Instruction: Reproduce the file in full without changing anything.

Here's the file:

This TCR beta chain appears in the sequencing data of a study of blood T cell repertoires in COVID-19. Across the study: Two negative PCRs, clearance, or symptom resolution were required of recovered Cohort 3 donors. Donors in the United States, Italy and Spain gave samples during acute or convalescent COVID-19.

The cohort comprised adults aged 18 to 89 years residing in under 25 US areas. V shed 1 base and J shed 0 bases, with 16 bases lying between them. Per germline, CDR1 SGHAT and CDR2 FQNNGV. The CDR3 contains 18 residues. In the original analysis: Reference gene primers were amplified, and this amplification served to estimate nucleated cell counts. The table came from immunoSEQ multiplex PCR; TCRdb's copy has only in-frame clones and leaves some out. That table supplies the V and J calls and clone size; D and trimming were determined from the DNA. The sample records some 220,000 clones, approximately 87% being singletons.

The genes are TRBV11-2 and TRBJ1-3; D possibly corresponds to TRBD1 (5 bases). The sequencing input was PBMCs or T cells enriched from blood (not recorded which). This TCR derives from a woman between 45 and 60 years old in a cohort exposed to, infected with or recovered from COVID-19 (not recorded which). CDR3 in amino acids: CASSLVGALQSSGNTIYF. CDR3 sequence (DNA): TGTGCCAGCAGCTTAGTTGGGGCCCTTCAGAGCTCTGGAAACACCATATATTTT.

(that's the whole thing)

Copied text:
This TCR beta chain appears in the sequencing data of a study of blood T cell repertoires in COVID-19. Across the study: Two negative PCRs, clearance, or symptom resolution were required of recovered Cohort 3 donors. Donors in the United States, Italy and Spain gave samples during acute or convalescent COVID-19.

The cohort comprised adults aged 18 to 89 years residing in under 25 US areas. V shed 1 base and J shed 0 bases, with 16 bases lying between them. Per germline, CDR1 SGHAT and CDR2 FQNNGV. The CDR3 contains 18 residues. In the original analysis: Reference gene primers were amplified, and this amplification served to estimate nucleated cell counts. The table came from immunoSEQ multiplex PCR; TCRdb's copy has only in-frame clones and leaves some out. That table supplies the V and J calls and clone size; D and trimming were determined from the DNA. The sample records some 220,000 clones, approximately 87% being singletons.

The genes are TRBV11-2 and TRBJ1-3; D possibly corresponds to TRBD1 (5 bases). The sequencing input was PBMCs or T cells enriched from blood (not recorded which). This TCR derives from a woman between 45 and 60 years old in a cohort exposed to, infected with or recovered from COVID-19 (not recorded which). CDR3 in amino acids: CASSLVGALQSSGNTIYF. CDR3 sequence (DNA): TGTGCCAGCAGCTTAGTTGGGGCCCTTCAGAGCTCTGGAAACACCATATATTTT.